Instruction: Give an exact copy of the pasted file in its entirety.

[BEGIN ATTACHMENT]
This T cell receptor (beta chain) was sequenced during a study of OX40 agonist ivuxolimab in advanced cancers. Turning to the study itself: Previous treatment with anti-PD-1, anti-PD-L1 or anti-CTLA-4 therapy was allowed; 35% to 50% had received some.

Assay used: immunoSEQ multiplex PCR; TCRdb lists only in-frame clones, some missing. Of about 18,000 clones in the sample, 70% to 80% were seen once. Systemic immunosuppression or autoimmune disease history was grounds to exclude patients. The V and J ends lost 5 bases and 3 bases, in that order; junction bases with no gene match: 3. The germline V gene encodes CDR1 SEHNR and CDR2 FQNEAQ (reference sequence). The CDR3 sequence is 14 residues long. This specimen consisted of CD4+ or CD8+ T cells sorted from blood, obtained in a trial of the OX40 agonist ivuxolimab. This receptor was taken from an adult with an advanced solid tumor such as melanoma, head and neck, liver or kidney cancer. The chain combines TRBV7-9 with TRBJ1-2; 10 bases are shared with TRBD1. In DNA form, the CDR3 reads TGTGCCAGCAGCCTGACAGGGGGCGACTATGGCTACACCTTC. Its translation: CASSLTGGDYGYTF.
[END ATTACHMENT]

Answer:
This T cell receptor (beta chain) was sequenced during a study of OX40 agonist ivuxolimab in advanced cancers. Turning to the study itself: Previous treatment with anti-PD-1, anti-PD-L1 or anti-CTLA-4 therapy was allowed; 35% to 50% had received some.

Assay used: immunoSEQ multiplex PCR; TCRdb lists only in-frame clones, some missing. Of about 18,000 clones in the sample, 70% to 80% were seen once. Systemic immunosuppression or autoimmune disease history was grounds to exclude patients. The V and J ends lost 5 bases and 3 bases, in that order; junction bases with no gene match: 3. The germline V gene encodes CDR1 SEHNR and CDR2 FQNEAQ (reference sequence). The CDR3 sequence is 14 residues long. This specimen consisted of CD4+ or CD8+ T cells sorted from blood, obtained in a trial of the OX40 agonist ivuxolimab. This receptor was taken from an adult with an advanced solid tumor such as melanoma, head and neck, liver or kidney cancer. The chain combines TRBV7-9 with TRBJ1-2; 10 bases are shared with TRBD1. In DNA form, the CDR3 reads TGTGCCAGCAGCCTGACAGGGGGCGACTATGGCTACACCTTC. Its translation: CASSLTGGDYGYTF.